Ford took two major steps in 1948. On October 15, 1948, he married Elizabeth Ann Bloomer Warren, a department store fashion consultant. They were married at Grace Episcopal Church, Grand Rapids. The couple had four children: Michael Gerald (1950) known as “Biff”; John Gardner (1952) known as “Jack”; Stephen Meigs (1956) known as “Skip”; and Susan Elizabeth (1957). On November 2, 1948, he was elected for his first term to the House of Representatives. In the first and his twelve subsequent elections as representative from Michigan, Ford maintained over 60% of the vote. He held the House seat for twenty-four years and became the House Minority leader in 1965. He aspired to be the Speaker of the House, but another political turn was in the wings for him.

On December 6, 1973, he was affirmed as the nation’s 40th vice-president after President Richard Nixon appointed him to fill the unexpired term of Spiro Agnew who resigned after “no contest” charges of income tax evasion and taking bribes. Terms of the twenty-fifth amendment to the US Constitution formed the basis of Nixon’s appointing Ford as vice-president. The appointment was confirmed by a vote of the House and Senate.

The Watergate Scandal brought on the resignation of President Richard Nixon.

Vice-president Gerald Rudolph Ford, Jr. was sworn in as the 38th president of the US on August 9, 1974. In US history, he is the first president not to be elected either president or vice-president.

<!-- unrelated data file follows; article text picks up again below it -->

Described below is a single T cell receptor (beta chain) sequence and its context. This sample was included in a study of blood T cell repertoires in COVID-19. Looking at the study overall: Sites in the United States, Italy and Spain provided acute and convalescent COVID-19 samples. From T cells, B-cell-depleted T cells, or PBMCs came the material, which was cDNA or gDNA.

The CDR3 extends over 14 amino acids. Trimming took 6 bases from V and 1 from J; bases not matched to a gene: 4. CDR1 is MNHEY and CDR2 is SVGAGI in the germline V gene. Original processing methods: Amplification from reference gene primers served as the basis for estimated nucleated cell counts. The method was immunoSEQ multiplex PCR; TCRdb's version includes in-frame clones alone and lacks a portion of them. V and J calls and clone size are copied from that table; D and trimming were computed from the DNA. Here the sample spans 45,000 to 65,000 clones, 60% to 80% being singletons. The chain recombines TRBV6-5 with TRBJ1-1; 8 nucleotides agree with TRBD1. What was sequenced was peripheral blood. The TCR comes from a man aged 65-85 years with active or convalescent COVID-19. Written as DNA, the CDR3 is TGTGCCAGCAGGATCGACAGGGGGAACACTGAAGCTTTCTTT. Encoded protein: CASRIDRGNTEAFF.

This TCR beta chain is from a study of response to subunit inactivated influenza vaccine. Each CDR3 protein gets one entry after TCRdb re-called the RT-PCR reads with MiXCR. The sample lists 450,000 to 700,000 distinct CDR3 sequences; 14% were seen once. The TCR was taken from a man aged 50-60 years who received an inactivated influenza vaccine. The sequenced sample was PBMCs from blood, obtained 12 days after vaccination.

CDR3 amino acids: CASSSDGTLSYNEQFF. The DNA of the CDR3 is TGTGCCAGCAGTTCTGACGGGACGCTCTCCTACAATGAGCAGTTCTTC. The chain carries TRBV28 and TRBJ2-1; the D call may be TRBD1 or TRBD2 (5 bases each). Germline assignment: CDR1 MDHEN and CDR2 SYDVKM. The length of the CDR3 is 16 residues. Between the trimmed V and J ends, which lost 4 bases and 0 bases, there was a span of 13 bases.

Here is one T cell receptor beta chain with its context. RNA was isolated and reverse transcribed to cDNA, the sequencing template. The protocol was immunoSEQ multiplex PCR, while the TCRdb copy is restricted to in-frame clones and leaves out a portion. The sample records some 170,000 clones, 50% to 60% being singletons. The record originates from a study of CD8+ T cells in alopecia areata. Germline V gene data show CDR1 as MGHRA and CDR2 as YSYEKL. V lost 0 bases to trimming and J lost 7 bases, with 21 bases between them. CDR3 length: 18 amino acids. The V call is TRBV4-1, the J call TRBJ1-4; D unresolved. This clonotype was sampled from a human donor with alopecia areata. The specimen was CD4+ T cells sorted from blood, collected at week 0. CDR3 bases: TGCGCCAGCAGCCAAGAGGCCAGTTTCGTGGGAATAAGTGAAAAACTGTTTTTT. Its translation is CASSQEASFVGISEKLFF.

In September, 1974, President Ford pardoned former President Nixon for any “crimes he committed or may have committed” while in office. Many opposed the pardon and saw that as Ford’s downfall to winning the presidential election of November, 1976 against Jimmy Carter.
Ford came to the presidency in a troubled time. The Watergate scandal was front and center.

The Vietnam War was drawing to a close, but not in victory for the United States and its allies. Human rights and civil rights were hot issues. Nuclear test bans and the “Cold War” were raw problems. The Helsinki Accords to recognize existing lines between Eastern European nations and East and West Germany were signed August 1, 1975.

During his short tenure as president from August 9, 1974 through January 20, 1977 he served unpretentiously. His goal was to restore a measure of trust to government after the debacle of Watergate. The National Day of Mourning on Tuesday, January 2, 2007, helped us to view and review the life of a “common man” lived uncommonly.

c 2007 by Ethelene Dyer Jones; published Jan. 4, 2007 in The Union Sentinel, Blairsville, GA. Reprinted by permission. All rights reserved.